11. 11. Projective plane – affine plane If one removes from a projective plane a line and all points which lie on this line one obtains an affine plane.
  12. 12. Affine plane – projective plane If one adds to an affine plane a line whose points are the parallel classes one obtains a projective plane.
  13. 13. Projective plane of a field F The points of this plane are the subspaces of dimension 1 of F 3 . The lines are the subspaces of dimension 2 of F 3 . The incidence relation is inclusion. C := {x ∈ F 3 | x1 x2 − x3 = 0} is a conic 2 section on this plane.
  14. 14. Passants, tangents and secants Let F be a field and C a conic section on F 3 . Every line of F 3 contains at most two points of C . A line which contains no point of C is called a passant. A line which contains exactly one point of C is called a tangent. A line which contains two points of C is called a secant.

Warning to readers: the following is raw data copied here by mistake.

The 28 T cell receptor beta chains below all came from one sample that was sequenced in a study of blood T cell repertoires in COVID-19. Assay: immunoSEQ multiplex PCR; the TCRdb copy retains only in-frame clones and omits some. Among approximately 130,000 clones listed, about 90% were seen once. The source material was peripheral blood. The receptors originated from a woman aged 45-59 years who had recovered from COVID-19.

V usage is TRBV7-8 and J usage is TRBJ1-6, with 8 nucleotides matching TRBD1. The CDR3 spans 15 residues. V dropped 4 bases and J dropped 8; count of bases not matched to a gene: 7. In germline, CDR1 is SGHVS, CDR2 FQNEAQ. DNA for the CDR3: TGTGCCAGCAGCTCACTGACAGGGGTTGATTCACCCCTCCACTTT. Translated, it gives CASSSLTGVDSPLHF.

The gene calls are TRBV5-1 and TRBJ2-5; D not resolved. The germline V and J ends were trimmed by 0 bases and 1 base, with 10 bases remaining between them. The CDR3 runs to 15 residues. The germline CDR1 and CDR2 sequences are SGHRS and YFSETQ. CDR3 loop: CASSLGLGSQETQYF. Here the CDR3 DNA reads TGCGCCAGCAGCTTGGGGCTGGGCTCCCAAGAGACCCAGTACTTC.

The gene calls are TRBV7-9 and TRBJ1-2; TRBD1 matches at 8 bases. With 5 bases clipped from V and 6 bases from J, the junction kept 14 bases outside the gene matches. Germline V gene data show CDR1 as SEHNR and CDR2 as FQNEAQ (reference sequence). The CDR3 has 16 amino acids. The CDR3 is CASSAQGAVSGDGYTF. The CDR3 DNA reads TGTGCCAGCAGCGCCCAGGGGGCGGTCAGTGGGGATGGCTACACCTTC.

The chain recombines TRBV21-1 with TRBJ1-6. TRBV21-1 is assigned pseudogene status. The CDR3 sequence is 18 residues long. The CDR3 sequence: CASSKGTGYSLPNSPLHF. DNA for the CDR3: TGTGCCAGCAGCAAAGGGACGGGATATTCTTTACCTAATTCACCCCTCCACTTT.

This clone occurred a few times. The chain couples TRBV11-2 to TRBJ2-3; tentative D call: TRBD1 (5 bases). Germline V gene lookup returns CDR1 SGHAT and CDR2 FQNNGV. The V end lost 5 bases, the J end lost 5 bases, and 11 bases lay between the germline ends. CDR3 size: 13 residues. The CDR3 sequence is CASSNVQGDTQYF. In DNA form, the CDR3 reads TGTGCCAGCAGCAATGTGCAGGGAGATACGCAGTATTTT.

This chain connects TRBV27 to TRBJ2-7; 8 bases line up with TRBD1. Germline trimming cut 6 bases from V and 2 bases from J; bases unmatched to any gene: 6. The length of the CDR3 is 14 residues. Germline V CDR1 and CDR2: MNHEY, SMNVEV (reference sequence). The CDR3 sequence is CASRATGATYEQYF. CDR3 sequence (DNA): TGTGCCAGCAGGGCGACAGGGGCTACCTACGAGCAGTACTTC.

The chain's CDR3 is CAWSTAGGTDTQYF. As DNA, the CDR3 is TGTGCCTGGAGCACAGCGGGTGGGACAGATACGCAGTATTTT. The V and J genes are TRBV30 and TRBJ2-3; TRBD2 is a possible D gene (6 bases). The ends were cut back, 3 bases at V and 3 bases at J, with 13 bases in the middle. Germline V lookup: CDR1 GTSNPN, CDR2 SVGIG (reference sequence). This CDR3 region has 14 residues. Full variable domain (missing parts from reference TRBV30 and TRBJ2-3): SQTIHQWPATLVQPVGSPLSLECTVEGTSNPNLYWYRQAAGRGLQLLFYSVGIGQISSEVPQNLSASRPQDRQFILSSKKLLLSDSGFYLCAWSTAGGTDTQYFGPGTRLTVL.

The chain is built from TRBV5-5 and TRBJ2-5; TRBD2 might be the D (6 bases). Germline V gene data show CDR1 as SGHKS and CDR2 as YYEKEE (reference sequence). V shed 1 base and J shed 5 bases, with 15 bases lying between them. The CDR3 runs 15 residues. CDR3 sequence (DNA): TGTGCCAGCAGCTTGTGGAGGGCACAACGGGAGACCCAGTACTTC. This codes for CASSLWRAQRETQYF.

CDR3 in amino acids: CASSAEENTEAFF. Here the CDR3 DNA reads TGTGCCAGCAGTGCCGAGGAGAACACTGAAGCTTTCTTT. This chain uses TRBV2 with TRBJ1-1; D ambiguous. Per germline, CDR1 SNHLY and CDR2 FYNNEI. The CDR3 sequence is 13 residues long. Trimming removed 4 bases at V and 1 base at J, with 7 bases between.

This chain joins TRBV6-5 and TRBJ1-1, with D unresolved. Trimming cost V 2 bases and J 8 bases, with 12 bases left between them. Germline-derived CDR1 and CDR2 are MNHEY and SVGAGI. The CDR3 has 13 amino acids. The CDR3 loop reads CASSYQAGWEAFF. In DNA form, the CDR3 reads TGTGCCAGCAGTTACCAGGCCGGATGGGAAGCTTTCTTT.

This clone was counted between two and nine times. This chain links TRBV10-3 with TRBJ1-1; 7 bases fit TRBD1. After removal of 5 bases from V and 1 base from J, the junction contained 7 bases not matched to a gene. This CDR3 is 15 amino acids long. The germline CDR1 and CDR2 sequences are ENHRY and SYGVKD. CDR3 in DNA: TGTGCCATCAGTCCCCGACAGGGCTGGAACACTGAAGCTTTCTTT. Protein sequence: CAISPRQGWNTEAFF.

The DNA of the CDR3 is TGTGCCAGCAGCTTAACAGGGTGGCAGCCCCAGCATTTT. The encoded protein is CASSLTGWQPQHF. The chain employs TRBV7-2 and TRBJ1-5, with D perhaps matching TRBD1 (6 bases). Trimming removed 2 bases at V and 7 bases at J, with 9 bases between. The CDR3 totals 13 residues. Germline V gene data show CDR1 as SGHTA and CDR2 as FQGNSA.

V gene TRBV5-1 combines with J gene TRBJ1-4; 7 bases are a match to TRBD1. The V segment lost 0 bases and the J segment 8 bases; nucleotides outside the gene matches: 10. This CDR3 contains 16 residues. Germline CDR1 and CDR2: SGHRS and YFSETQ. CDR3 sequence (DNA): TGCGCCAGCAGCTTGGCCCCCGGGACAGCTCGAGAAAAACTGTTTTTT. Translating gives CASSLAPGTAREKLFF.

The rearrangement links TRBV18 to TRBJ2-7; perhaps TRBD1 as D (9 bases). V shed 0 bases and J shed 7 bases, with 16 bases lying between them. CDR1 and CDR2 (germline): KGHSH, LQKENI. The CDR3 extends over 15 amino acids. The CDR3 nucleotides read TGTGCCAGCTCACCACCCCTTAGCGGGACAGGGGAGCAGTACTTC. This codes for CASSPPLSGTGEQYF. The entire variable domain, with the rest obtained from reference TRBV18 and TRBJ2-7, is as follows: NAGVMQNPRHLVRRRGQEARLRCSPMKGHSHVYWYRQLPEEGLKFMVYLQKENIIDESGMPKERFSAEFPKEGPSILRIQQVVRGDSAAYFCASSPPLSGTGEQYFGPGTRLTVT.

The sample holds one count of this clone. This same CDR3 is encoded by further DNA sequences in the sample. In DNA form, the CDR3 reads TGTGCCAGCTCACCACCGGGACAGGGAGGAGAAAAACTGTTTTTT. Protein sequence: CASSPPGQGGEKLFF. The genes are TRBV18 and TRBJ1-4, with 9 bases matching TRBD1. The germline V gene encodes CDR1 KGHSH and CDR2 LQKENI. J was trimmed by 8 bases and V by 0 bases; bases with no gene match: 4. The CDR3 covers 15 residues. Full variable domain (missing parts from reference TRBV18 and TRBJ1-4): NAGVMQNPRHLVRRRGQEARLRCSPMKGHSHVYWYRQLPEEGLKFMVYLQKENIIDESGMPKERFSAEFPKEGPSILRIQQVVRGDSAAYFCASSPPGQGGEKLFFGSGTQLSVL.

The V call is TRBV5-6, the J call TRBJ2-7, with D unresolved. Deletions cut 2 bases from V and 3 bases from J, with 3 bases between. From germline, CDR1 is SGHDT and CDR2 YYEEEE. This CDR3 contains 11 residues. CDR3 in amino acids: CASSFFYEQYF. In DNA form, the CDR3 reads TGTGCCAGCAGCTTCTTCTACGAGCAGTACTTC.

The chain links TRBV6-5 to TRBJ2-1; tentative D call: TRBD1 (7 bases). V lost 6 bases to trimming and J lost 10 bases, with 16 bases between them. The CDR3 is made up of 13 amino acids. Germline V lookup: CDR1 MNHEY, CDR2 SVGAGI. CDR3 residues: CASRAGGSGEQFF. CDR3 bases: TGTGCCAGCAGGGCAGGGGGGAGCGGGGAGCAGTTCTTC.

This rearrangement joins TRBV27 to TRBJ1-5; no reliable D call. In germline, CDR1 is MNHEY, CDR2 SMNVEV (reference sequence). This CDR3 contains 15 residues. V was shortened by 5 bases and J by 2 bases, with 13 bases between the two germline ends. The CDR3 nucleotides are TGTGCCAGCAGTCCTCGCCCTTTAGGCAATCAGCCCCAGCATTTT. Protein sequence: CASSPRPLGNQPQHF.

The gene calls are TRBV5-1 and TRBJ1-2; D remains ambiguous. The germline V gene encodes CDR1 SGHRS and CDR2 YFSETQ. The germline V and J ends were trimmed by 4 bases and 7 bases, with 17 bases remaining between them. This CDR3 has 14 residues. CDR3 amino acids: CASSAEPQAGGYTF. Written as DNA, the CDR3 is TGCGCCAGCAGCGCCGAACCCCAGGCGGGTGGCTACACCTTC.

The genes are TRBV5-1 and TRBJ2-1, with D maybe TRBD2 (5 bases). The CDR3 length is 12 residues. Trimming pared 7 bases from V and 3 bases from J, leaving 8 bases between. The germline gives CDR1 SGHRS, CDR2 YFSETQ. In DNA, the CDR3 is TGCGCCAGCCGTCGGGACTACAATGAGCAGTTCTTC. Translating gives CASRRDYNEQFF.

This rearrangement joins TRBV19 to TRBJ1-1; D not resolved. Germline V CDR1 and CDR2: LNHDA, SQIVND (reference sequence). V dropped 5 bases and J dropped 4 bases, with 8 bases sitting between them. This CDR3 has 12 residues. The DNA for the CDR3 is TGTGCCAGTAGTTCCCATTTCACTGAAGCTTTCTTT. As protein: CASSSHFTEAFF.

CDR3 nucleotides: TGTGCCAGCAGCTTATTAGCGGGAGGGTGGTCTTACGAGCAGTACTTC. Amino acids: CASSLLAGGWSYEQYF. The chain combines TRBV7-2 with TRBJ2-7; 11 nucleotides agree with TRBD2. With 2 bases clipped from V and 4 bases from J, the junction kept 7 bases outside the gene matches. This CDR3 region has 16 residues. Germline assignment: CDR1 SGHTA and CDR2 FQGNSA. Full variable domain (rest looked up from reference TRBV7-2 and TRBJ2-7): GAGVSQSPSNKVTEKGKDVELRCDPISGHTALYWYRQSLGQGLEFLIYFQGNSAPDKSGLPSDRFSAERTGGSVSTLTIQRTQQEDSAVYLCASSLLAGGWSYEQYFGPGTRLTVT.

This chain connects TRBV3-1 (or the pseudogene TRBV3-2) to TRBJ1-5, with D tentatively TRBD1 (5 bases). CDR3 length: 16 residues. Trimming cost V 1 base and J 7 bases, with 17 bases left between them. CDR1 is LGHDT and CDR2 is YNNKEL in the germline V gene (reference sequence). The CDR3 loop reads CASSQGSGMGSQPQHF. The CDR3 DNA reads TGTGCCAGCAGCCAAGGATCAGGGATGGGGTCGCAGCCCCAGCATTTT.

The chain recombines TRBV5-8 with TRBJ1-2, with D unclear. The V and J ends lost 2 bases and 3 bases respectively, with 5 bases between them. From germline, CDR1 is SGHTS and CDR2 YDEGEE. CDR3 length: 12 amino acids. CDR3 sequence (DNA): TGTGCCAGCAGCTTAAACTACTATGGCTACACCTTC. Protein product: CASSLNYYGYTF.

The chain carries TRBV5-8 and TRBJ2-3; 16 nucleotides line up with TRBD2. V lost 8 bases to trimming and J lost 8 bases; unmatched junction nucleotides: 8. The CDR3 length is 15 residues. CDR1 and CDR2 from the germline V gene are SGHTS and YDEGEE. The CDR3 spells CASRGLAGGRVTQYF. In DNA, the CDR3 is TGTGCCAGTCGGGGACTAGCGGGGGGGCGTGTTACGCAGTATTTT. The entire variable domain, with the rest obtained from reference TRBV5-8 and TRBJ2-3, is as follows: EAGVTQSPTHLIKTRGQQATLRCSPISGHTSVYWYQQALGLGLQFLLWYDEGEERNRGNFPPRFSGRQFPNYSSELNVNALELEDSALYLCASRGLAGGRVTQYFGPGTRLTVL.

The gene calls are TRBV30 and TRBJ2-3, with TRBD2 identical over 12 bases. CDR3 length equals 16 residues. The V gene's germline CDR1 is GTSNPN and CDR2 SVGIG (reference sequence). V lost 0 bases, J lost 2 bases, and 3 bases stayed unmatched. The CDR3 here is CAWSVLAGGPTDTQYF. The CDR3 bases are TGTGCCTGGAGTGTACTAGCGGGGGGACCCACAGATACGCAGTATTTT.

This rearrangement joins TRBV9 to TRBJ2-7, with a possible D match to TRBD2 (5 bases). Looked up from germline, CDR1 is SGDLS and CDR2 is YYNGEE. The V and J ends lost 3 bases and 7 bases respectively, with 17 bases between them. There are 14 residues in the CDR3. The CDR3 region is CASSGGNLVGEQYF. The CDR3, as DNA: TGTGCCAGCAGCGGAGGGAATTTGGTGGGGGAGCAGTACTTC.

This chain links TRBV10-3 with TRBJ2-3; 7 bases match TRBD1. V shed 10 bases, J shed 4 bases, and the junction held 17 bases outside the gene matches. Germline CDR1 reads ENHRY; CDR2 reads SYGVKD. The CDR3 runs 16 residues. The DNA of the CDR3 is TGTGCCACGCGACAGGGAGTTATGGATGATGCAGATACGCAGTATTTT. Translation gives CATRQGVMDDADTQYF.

15. 15. Exterior and interior points A point which is not a point of the conic section but lies on a tangent is called an exterior point. A point such that each line which passes through this point is a secant is called an interior point.
  16. 16. Pythagorean fields A pythagorean field is a field F such that 1. the sum of two squares is a square; 2. −1 is not a square.
  17. 17. Existence of interior points Let F be a field and C a conic section on F 3 . Then there exist interior points if and only if F is pythagorean.